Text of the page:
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The global address and site local address share the

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The global address and site-local address share the same structure beyond the first 48 bits of the address. In global addresses, the SLA ID field identifies the subnet within an organization. For site-local addresses, the Subnet ID field performs the same function. Because of this, you can create a subnetted rout- ing infrastructure that is used for both site-local and global addresses. For example, a specific subnet of your organization can be assigned the global prefix 3FFE:FFFF:4D1C:221A::/64 and the site-local prefix FEC0:0:0: 221A::/64 where the subnet is effectively identified by the SLA ID/Subnet ID value of 221A. While the subnet identifier is the same for both prefixes, routes for both prefixes must still be propagated throughout the routing infrastructure so that addresses based on both prefixes are reachable. Special IPv6 Addresses The following are special IPv6 addresses: Unspecified address The unspecified address (0:0:0:0:0:0:0:0 or ::) is used only to indicate the absence of an address. It is equivalent to the IPv4 unspecified address of 0.0.0.0. The unspecified address is typically used as a source address when a unique address has not yet been determined. The unspecified address is never assigned to an interface or used as a destination address. Loopback address The loopback address (0:0:0:0:0:0:0:1 or ::1) is used to identify a loopback interface, enabling a node to send packets to itself. It is equivalent to the IPv4 loopback address of 127.0.0.1. Packets addressed to the loopback address must never be sent on a link or forwarded by an IPv6 router. 56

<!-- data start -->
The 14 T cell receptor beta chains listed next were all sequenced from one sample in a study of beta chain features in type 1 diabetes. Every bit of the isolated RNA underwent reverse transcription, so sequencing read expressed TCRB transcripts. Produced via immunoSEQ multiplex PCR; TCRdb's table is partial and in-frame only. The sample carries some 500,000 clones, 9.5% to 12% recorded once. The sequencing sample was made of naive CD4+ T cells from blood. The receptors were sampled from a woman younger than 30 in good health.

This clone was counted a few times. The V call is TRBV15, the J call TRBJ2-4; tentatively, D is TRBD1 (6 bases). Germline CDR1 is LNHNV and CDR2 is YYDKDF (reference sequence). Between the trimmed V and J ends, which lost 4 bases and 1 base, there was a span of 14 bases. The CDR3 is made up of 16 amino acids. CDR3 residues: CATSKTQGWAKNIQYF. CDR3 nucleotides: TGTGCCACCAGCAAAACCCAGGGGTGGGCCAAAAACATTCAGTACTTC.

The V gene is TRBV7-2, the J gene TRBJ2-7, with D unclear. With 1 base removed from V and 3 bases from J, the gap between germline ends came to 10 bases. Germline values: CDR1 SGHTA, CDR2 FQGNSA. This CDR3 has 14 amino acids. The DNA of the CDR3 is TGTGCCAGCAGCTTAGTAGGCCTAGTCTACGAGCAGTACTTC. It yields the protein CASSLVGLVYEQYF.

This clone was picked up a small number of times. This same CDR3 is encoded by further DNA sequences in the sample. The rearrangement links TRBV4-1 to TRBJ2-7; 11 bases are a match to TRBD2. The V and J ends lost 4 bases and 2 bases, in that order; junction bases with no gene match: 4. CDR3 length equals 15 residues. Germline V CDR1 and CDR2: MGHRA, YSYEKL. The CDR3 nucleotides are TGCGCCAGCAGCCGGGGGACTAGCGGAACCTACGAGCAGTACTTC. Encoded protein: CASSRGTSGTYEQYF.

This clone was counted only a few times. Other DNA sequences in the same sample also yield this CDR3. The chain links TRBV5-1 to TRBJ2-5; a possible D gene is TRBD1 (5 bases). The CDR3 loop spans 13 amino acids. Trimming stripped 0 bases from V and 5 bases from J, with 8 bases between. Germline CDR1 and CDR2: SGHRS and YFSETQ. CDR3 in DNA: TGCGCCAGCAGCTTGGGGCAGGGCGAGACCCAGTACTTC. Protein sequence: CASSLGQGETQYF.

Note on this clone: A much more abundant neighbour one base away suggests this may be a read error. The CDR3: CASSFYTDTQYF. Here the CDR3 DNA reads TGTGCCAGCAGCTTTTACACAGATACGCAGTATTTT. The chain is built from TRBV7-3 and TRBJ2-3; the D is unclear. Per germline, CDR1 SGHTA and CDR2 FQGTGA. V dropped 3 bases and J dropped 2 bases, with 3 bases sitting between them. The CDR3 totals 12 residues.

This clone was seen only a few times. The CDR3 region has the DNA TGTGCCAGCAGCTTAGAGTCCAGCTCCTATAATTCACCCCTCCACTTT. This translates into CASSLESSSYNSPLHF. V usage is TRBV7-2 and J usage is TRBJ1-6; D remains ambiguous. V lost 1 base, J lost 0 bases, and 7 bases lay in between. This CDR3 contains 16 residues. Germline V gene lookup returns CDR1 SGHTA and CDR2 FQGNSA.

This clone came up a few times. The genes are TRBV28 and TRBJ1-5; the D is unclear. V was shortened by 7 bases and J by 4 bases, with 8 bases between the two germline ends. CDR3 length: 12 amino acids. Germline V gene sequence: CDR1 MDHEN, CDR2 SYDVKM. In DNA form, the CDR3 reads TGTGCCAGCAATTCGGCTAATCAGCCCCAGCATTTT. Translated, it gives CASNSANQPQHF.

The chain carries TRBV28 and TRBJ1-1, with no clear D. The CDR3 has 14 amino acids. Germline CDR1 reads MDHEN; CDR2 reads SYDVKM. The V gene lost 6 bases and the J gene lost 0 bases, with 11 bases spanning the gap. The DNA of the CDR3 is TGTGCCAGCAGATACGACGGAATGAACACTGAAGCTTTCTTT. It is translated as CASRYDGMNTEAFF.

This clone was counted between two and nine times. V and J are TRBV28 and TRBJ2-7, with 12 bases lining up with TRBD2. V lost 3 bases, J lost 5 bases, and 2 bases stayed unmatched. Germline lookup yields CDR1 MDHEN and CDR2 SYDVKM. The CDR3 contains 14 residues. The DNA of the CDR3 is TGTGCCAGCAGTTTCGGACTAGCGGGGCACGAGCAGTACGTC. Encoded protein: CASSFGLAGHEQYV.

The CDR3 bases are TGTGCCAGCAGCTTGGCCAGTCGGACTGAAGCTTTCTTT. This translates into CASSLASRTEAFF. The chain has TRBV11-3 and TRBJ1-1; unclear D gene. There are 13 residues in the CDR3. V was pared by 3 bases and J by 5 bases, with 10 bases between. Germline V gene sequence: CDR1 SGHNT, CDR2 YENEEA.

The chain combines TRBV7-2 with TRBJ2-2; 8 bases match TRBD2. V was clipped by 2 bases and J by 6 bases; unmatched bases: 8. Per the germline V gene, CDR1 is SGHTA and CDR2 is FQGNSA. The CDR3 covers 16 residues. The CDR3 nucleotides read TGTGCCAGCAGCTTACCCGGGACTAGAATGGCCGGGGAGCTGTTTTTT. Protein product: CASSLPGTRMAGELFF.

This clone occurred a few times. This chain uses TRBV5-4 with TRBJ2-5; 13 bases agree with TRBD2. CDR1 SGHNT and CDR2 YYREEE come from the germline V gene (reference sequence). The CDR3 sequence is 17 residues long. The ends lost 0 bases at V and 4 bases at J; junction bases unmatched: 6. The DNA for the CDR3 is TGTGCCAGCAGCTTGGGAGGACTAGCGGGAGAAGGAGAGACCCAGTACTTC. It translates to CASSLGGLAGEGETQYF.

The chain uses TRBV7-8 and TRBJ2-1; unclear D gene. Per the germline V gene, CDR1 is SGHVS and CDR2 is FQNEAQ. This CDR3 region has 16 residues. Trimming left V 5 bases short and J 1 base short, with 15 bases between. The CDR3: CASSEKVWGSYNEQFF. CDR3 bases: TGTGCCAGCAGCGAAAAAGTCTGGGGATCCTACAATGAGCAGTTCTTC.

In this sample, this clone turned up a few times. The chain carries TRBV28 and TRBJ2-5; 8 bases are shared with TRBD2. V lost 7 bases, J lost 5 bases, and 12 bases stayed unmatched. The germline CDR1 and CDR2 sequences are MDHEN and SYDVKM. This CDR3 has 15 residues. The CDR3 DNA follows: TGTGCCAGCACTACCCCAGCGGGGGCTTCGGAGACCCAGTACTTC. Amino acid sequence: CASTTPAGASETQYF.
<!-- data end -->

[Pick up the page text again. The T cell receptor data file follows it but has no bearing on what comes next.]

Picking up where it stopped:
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Chapter 3 IPv6 Addressing Compatibility Addresses To aid in the migration from IPv4 to IPv6 and the coexistence of both types of hosts, the following addresses are defined: IPv4-compatible address The IPv4-compatible address, 0:0:0:0:0:0: w.x.y.z or :: w.x.y.z (where w.x.y.z is the dotted decimal representation of a public IPv4 address), is used by IPv6/IPv4 nodes that are communicating with IPv6 over an IPv4 infrastructure that uses public IPv4 addresses, such as the Internet. IPv4-mapped address The IPv4-mapped address, 0:0:0:0:0:FFFF: w.x.y.z or ::FFFF: w.x.y.z , is used to represent an IPv4-only node to an IPv6 node. Windows .NET Server 2003 family and Windows XP IPv6 do not support the use of IPv4-mapped addresses. 6over4 address An address of the type [ 64-bit prefix ]:0:0:WWXX:YYZZ, where WWXX: YYZZ is the colon hexadecimal representation of w.x.y.z (a public or private IPv4 address), is used to represent a host for the tunneling mechanism known as 6over4. 6to4 address An address of the type 2002:WWXX:YYZZ:[ SLA ID ]:[ Interface ID ], where WWXX:YYZZ is the colon hexadecimal representation of w.x.y.z (a public IPv4 address), is used to represent a node for the tunneling mechanism known as 6to4.
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  • Fall '19
  • IP address, Classless Inter-Domain Routing, e-mail addresses

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